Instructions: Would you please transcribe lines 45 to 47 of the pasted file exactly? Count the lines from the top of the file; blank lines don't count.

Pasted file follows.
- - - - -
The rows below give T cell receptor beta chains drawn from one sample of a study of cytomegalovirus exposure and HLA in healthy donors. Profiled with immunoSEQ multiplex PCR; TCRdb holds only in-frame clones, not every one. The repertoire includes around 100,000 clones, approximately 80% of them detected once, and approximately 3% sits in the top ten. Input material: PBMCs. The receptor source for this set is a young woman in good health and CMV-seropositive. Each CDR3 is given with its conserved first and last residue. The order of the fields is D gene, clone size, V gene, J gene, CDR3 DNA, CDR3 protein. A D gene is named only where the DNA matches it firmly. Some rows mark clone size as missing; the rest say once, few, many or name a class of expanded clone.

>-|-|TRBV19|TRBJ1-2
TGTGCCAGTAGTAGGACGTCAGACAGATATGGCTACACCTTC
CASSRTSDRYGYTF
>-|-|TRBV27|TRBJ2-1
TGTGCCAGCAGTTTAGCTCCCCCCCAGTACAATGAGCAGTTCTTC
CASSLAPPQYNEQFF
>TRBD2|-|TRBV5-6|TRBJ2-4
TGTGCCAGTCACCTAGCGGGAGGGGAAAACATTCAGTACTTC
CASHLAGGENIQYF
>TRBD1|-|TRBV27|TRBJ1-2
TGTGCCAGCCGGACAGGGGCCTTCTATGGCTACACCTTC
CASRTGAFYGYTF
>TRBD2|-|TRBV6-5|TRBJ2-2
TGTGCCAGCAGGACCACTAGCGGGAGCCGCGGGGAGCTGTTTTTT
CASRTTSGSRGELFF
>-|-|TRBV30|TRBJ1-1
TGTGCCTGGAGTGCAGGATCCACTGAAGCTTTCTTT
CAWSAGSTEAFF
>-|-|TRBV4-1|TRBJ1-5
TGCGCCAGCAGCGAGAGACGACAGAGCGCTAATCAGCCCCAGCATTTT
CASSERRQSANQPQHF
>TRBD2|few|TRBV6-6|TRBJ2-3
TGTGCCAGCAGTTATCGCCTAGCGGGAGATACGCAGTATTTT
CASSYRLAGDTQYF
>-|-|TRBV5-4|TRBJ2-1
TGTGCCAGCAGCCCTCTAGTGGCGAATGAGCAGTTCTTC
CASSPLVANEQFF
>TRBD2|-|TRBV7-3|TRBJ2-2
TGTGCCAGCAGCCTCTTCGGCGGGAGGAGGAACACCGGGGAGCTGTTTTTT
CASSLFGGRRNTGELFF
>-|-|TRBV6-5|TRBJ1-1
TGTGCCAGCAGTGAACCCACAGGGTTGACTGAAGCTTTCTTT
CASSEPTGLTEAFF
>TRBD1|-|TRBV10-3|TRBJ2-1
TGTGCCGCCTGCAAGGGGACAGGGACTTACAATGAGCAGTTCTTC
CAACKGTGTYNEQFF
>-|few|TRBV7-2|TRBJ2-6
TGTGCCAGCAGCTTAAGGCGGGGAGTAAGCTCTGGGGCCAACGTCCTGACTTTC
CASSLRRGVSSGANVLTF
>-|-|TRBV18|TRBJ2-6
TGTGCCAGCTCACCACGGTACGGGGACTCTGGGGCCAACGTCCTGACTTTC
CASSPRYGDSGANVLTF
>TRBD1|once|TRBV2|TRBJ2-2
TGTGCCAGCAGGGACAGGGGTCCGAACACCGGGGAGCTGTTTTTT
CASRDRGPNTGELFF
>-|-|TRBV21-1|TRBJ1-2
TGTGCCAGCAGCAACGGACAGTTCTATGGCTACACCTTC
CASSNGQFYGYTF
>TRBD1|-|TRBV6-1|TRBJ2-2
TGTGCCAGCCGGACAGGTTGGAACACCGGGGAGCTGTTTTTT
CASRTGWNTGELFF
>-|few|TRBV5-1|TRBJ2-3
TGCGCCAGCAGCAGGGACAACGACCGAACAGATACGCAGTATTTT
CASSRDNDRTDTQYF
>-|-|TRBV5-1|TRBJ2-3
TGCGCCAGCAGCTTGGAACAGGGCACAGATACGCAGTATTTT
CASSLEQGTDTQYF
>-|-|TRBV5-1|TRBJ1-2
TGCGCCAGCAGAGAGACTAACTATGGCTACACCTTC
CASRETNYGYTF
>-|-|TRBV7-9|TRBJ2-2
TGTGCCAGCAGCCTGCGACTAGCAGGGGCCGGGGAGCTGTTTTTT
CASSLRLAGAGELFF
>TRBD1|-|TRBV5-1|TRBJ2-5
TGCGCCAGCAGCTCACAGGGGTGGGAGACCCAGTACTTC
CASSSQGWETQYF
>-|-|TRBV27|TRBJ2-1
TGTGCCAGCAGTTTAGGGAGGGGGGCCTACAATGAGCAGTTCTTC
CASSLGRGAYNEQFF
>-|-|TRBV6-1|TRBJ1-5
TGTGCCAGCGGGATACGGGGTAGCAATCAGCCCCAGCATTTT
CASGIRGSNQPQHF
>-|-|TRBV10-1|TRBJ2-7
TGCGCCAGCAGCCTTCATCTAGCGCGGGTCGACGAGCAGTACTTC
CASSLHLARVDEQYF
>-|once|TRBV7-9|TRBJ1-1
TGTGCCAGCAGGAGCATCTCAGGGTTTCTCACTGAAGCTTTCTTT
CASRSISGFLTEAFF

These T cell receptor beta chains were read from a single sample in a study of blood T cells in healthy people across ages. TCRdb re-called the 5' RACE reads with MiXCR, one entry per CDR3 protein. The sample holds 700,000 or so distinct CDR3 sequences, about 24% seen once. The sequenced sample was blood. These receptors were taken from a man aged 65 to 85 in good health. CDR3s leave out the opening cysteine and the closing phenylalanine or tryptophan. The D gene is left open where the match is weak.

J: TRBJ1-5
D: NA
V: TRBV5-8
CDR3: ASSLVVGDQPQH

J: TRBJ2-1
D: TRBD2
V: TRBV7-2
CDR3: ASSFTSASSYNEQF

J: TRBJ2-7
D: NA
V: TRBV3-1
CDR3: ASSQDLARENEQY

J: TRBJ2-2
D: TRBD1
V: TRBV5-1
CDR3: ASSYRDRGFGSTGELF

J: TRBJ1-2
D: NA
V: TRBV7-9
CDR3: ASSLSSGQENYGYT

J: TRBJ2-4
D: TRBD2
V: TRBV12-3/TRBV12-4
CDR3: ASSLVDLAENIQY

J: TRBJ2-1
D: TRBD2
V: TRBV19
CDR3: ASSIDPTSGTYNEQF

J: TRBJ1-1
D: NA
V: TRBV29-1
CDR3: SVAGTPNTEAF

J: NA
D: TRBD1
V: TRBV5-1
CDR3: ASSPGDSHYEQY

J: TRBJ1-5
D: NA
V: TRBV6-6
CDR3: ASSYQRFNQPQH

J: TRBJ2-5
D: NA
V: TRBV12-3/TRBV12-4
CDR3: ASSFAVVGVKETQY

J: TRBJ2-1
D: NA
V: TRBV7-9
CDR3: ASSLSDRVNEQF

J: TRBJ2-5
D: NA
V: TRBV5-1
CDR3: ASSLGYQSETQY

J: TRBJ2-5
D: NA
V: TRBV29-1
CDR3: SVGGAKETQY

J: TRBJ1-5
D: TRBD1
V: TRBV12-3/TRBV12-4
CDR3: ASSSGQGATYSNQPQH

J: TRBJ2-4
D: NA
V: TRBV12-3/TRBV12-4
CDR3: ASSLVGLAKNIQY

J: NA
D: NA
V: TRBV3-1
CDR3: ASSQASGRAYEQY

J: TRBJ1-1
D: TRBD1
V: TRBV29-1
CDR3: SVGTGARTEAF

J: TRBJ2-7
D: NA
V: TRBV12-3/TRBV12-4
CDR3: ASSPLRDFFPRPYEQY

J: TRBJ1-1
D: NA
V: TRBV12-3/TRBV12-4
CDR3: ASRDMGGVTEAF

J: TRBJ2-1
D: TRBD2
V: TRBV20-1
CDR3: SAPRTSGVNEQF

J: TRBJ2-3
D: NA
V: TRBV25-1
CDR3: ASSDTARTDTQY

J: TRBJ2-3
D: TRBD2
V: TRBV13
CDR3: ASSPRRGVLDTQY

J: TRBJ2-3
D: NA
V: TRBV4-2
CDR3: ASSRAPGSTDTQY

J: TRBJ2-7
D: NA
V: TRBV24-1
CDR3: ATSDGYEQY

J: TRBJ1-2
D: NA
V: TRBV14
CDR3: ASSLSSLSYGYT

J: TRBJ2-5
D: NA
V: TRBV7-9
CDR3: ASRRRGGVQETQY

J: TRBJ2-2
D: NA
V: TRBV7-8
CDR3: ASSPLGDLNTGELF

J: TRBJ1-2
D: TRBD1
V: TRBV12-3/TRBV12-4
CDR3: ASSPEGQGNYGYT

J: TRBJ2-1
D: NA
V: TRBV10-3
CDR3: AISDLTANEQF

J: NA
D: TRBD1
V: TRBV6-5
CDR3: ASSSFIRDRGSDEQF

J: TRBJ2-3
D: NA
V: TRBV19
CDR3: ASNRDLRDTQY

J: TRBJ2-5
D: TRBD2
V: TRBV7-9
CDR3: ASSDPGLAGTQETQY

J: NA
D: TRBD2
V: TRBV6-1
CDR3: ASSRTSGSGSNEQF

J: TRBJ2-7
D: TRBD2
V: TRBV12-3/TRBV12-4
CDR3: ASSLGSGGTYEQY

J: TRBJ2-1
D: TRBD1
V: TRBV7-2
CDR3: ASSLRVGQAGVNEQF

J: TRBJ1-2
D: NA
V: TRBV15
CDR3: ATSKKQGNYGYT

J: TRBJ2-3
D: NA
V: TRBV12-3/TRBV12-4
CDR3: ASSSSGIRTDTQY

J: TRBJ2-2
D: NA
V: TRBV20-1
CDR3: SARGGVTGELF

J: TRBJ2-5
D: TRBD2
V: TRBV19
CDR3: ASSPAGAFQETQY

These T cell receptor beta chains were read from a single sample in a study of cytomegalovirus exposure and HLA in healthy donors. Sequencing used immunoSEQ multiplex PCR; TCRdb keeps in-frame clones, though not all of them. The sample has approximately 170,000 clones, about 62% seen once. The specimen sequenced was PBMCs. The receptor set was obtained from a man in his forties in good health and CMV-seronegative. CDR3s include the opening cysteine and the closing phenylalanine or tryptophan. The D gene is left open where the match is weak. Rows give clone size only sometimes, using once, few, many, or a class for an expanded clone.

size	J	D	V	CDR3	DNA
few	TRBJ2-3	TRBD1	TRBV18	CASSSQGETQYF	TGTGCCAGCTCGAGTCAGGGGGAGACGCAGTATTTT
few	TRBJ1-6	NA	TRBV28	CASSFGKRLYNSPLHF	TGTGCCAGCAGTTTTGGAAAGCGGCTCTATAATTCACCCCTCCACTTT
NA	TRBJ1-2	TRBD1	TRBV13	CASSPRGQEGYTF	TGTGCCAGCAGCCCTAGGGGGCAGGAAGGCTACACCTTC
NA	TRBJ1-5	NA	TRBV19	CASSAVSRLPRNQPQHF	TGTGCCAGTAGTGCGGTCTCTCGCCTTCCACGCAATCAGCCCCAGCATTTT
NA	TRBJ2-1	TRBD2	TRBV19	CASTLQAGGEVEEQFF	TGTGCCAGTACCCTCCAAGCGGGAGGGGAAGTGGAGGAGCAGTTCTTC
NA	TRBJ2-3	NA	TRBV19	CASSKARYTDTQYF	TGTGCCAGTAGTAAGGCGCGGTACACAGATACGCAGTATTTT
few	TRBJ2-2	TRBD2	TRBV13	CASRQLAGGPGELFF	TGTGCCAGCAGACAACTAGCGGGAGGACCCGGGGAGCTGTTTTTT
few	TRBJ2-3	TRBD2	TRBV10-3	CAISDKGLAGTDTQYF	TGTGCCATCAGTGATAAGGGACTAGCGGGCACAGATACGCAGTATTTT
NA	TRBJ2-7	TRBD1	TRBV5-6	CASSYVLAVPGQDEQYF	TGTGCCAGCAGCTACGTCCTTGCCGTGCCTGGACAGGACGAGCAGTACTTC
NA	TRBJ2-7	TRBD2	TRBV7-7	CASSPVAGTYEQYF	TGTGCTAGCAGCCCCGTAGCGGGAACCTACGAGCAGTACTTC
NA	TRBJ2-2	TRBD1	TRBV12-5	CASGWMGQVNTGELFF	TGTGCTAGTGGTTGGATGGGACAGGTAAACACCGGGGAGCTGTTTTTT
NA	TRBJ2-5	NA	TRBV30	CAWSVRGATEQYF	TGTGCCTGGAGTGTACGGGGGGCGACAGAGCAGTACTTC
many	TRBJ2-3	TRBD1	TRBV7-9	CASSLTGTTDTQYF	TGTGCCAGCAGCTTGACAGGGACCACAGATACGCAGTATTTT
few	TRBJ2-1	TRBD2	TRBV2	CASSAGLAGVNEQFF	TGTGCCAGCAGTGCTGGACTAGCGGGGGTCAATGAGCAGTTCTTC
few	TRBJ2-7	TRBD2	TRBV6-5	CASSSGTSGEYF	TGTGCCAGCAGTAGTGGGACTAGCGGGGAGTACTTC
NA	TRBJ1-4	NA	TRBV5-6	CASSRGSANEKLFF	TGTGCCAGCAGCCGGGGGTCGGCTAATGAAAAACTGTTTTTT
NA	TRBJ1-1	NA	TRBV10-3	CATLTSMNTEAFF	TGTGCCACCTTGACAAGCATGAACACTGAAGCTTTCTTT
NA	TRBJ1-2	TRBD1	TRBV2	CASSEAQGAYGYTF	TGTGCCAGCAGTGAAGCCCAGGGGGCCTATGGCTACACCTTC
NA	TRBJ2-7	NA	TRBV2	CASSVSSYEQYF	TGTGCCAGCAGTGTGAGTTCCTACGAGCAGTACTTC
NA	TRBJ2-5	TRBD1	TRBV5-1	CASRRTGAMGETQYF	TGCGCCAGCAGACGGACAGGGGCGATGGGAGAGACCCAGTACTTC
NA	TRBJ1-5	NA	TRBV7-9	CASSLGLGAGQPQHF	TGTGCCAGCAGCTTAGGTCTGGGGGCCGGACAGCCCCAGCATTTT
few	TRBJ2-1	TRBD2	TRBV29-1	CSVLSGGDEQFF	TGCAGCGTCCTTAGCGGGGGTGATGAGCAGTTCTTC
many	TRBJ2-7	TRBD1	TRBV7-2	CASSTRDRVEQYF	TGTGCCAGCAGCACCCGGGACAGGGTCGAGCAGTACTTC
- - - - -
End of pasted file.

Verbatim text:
TGTGCCAGCAGGGACAGGGGTCCGAACACCGGGGAGCTGTTTTTT
CASRDRGPNTGELFF
>-|-|TRBV21-1|TRBJ1-2